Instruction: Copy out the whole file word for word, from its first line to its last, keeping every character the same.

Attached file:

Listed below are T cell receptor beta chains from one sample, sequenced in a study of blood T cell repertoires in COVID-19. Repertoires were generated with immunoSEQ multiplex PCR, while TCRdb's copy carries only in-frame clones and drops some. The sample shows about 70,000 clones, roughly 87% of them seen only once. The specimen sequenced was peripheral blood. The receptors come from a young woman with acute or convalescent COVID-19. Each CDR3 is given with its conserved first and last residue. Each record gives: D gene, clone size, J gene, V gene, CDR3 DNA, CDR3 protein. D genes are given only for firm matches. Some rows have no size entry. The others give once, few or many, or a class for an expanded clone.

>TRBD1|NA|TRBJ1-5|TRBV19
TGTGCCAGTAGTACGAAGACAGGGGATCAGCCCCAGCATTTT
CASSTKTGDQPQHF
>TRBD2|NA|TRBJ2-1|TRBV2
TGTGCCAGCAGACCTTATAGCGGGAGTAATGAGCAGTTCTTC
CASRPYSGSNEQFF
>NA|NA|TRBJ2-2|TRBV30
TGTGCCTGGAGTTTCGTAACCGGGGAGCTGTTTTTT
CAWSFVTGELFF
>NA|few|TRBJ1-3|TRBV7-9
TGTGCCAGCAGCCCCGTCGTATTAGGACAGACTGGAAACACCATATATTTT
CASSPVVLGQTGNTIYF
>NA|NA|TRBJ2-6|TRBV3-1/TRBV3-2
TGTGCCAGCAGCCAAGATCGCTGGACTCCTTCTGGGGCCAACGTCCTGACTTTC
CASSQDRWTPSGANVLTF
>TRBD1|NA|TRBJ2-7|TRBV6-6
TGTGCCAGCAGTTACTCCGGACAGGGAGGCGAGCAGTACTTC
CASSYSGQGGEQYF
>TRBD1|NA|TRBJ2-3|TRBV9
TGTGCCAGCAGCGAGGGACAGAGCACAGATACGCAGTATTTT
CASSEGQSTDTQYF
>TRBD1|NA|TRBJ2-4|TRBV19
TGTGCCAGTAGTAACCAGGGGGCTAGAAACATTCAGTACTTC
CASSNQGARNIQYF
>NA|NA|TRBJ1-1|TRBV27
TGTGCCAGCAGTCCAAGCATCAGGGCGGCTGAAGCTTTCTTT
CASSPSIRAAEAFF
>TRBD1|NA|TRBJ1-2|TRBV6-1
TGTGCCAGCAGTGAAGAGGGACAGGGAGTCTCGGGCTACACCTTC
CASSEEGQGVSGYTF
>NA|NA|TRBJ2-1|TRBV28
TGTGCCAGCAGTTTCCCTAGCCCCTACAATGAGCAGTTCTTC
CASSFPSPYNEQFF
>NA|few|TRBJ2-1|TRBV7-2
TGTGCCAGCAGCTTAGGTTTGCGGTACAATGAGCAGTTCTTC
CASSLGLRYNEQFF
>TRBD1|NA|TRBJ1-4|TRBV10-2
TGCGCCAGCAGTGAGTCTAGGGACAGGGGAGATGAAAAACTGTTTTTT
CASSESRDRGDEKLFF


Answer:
Listed below are T cell receptor beta chains from one sample, sequenced in a study of blood T cell repertoires in COVID-19. Repertoires were generated with immunoSEQ multiplex PCR, while TCRdb's copy carries only in-frame clones and drops some. The sample shows about 70,000 clones, roughly 87% of them seen only once. The specimen sequenced was peripheral blood. The receptors come from a young woman with acute or convalescent COVID-19. Each CDR3 is given with its conserved first and last residue. Each record gives: D gene, clone size, J gene, V gene, CDR3 DNA, CDR3 protein. D genes are given only for firm matches. Some rows have no size entry. The others give once, few or many, or a class for an expanded clone.

>TRBD1|NA|TRBJ1-5|TRBV19
TGTGCCAGTAGTACGAAGACAGGGGATCAGCCCCAGCATTTT
CASSTKTGDQPQHF
>TRBD2|NA|TRBJ2-1|TRBV2
TGTGCCAGCAGACCTTATAGCGGGAGTAATGAGCAGTTCTTC
CASRPYSGSNEQFF
>NA|NA|TRBJ2-2|TRBV30
TGTGCCTGGAGTTTCGTAACCGGGGAGCTGTTTTTT
CAWSFVTGELFF
>NA|few|TRBJ1-3|TRBV7-9
TGTGCCAGCAGCCCCGTCGTATTAGGACAGACTGGAAACACCATATATTTT
CASSPVVLGQTGNTIYF
>NA|NA|TRBJ2-6|TRBV3-1/TRBV3-2
TGTGCCAGCAGCCAAGATCGCTGGACTCCTTCTGGGGCCAACGTCCTGACTTTC
CASSQDRWTPSGANVLTF
>TRBD1|NA|TRBJ2-7|TRBV6-6
TGTGCCAGCAGTTACTCCGGACAGGGAGGCGAGCAGTACTTC
CASSYSGQGGEQYF
>TRBD1|NA|TRBJ2-3|TRBV9
TGTGCCAGCAGCGAGGGACAGAGCACAGATACGCAGTATTTT
CASSEGQSTDTQYF
>TRBD1|NA|TRBJ2-4|TRBV19
TGTGCCAGTAGTAACCAGGGGGCTAGAAACATTCAGTACTTC
CASSNQGARNIQYF
>NA|NA|TRBJ1-1|TRBV27
TGTGCCAGCAGTCCAAGCATCAGGGCGGCTGAAGCTTTCTTT
CASSPSIRAAEAFF
>TRBD1|NA|TRBJ1-2|TRBV6-1
TGTGCCAGCAGTGAAGAGGGACAGGGAGTCTCGGGCTACACCTTC
CASSEEGQGVSGYTF
>NA|NA|TRBJ2-1|TRBV28
TGTGCCAGCAGTTTCCCTAGCCCCTACAATGAGCAGTTCTTC
CASSFPSPYNEQFF
>NA|few|TRBJ2-1|TRBV7-2
TGTGCCAGCAGCTTAGGTTTGCGGTACAATGAGCAGTTCTTC
CASSLGLRYNEQFF
>TRBD1|NA|TRBJ1-4|TRBV10-2
TGCGCCAGCAGTGAGTCTAGGGACAGGGGAGATGAAAAACTGTTTTTT
CASSESRDRGDEKLFF